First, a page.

Bell targeted ads plan slammed by privacy watchdog
Customers should not have to 'opt out' if they don't want their habits tracked
Canada's privacy commissioner says Bell should have asked for express consent from its customers before beginning a data collection program that involves tracking their internet searches, app usage and TV watching habits so they can be sent targeted advertising.
Privacy Commissioner Daniel Therrien issued a report Tuesday highlighting a "significant impact on privacy" from the Bell program, which began Nov. 16, 2014, and has drawn 170 complaints from consumers.
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Bell's plan is to build detailed profiles of its customers by tracking their app usage, TV viewing, calling patterns and even GPS positions. The company could then combine this information with account data to allow third parties to send ads to their customers.
It has begun profiles on its millions of cellphone customers, but had plans to extend the tracking to landlines and TV viewing.
The privacy commission said Bell had refused its request to adopt an "opt-in" consent policy for the program, so that customers would be able to choose whether they want to have their data tracked.
However, the telecom giant seemingly made an about-face Tuesday just hours after the privacy commissioner issued its report.
"Bell will abide by the privacy commission's decision, including the opt-in approach," Bell said in an email to The Canadian Press. "We're dedicated to protecting customer privacy and thank the commission for clarifying the rules."
Vast amounts of personal info
The privacy commissioner warned that the company may be violating privacy rules.
"Bell's ad program involves the use of vast amounts of its customers' personal information, some of it highly sensitive," Therrien said in a news release.
"Bell should not simply assume that, unless they proactively speak up to the contrary, customers are consenting to have their personal information used in this new way."
The telco previously put the onus on customers to "opt out" if they do not want their data tracked. It was also keeping profiles of customers who had opted out, hoping that in future it would be able to use the information, the privacy commissioner found.
Opting out involves clicking on a link at the bottom of the program's web page and following the prompts. Customers who do not take this step are automatically included in the program.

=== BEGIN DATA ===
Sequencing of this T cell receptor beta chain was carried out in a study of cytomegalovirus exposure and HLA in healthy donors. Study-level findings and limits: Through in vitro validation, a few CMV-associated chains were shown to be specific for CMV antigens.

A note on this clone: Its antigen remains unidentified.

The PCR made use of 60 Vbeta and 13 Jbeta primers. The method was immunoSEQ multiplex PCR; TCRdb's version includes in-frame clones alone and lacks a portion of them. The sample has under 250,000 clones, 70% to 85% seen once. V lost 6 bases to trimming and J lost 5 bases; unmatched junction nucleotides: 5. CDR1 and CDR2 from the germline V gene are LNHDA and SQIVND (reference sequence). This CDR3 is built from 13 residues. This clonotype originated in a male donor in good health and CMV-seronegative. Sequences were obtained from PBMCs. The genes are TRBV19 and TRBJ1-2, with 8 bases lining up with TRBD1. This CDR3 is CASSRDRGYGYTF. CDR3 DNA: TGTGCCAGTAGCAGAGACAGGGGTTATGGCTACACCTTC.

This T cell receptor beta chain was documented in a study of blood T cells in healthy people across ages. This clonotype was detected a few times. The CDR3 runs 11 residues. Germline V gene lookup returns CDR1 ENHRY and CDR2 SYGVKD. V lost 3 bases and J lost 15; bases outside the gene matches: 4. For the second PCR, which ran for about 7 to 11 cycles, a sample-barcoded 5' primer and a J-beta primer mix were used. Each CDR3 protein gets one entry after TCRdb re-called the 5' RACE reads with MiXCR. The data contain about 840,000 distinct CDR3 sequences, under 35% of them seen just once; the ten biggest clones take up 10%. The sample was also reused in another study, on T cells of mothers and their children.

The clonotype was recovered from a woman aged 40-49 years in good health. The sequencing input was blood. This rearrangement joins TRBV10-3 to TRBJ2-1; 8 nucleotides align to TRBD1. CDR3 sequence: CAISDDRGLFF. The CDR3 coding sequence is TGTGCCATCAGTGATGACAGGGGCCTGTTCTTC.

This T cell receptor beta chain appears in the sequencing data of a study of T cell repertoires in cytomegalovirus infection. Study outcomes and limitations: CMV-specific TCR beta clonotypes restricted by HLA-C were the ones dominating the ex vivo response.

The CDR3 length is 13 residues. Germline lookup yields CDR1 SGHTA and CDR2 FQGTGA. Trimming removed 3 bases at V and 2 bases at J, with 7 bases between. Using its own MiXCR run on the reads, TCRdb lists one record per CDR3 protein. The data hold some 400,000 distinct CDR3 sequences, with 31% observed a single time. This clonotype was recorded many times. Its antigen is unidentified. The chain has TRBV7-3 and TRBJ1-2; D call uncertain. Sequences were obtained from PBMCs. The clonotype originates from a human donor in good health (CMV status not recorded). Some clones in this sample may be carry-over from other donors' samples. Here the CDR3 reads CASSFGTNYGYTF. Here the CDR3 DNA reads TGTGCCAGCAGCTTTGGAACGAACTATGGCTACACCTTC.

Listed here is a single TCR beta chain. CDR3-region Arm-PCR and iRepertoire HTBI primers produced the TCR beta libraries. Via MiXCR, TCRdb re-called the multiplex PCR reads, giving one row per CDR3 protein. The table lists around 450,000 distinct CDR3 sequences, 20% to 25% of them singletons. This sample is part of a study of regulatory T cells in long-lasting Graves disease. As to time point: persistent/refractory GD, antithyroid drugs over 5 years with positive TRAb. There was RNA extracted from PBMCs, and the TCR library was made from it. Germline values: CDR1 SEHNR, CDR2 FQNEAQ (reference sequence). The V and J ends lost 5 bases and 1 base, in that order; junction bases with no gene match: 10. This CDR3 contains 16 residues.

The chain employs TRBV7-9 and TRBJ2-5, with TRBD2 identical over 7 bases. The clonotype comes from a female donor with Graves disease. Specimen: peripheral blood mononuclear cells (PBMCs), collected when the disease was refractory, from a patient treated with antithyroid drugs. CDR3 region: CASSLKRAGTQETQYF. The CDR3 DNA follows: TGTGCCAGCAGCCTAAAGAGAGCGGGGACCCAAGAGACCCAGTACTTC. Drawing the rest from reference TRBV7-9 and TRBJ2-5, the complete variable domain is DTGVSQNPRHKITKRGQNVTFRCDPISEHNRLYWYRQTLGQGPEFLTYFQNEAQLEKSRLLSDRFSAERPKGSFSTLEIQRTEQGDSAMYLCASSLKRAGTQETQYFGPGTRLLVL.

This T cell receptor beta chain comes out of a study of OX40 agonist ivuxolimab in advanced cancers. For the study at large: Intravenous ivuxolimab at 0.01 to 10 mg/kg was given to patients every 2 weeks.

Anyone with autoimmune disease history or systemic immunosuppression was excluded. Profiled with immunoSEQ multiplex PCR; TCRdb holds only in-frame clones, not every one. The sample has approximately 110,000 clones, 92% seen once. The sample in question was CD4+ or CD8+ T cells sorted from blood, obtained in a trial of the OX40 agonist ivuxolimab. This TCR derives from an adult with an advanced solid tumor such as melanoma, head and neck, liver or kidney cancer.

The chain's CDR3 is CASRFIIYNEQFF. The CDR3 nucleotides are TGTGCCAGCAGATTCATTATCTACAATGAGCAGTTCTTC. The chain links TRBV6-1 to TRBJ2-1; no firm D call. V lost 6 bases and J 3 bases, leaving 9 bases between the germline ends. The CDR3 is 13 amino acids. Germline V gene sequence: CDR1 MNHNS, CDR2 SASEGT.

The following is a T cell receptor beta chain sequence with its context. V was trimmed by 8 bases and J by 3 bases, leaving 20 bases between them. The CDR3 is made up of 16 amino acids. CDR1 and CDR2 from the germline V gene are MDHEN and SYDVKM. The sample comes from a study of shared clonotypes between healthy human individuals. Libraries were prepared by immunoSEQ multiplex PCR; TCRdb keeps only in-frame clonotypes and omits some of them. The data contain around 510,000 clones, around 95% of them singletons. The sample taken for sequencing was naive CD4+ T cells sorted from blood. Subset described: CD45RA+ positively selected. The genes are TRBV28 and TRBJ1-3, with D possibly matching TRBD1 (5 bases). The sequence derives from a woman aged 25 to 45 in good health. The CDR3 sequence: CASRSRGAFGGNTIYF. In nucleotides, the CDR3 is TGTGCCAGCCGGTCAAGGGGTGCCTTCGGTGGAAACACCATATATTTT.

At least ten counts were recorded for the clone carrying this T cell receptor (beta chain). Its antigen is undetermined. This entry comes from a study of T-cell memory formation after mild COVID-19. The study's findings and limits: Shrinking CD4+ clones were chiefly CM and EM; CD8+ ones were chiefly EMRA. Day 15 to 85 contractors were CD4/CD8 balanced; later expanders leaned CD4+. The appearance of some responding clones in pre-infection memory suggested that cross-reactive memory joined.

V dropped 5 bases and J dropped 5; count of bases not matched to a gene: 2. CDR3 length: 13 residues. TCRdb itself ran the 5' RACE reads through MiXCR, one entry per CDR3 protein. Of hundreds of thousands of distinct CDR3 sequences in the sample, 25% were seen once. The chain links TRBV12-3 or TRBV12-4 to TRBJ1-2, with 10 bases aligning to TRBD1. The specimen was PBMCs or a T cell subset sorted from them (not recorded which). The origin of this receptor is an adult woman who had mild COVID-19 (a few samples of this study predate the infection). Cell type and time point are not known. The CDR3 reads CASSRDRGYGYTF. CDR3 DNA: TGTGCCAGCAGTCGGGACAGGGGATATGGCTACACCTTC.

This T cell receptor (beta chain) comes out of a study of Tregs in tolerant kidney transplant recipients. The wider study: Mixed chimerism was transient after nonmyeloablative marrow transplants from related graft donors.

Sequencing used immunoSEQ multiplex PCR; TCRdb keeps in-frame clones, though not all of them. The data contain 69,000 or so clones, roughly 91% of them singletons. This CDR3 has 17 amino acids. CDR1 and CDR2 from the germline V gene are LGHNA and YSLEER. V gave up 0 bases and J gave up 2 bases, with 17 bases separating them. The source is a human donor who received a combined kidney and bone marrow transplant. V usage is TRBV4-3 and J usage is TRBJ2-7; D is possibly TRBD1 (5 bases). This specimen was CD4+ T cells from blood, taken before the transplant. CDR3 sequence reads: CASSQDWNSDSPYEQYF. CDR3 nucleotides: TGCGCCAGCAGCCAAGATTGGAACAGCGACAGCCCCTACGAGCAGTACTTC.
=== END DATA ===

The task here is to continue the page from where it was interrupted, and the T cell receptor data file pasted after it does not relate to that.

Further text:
The privacy commissioner was able to get Bell to agree to stop keeping a database on customers who had opted out and to delete information it had on file.
'Stop passing on credit info'
Bell also agreed to:
- Include language in its contracts with advertisers to prevent them from using cookies, device fingerprinting, other tracking methods and profile information to identify customers' personal information.
- Stop including credit score information in its customer profiles that go to advertisers.
- Use partial postal codes, instead of full postal codes, to deliver targeted ads.
- Not allow access to the data to The Source, a retail electronics store owned by Bell.
When Bell announced it would introduce the data collection program, Micheal Vonn, policy director at the B.C. Civil Liberties Union, described the targeted-ad system as part of "a disturbing trend" by internet and telecom companies.
Google and Facebook are also taking steps to capitalize on data about the behaviour of their customers.
But companies such as Bell have unprecedented access to information, since they control wireless and telecom access, as well as TV and internet usage.
The Public Interest Advocacy Group (PIAC), which complained about Bell's practices to the CRTC and the privacy commissioner, welcomed the recommendation that Bell should seek consent from customers to allow data collection.
"There is no question that what Bell is doing, and how Bell is doing it, is inappropriate, and today's findings recognize that," said John Lawford, the group's executive director.
The lawfulness of Bell's conduct under telecommunications law is still before the federal telecom regulator, which could force the company to ask each customer to opt into the ad plan.
With files from The Canadian Press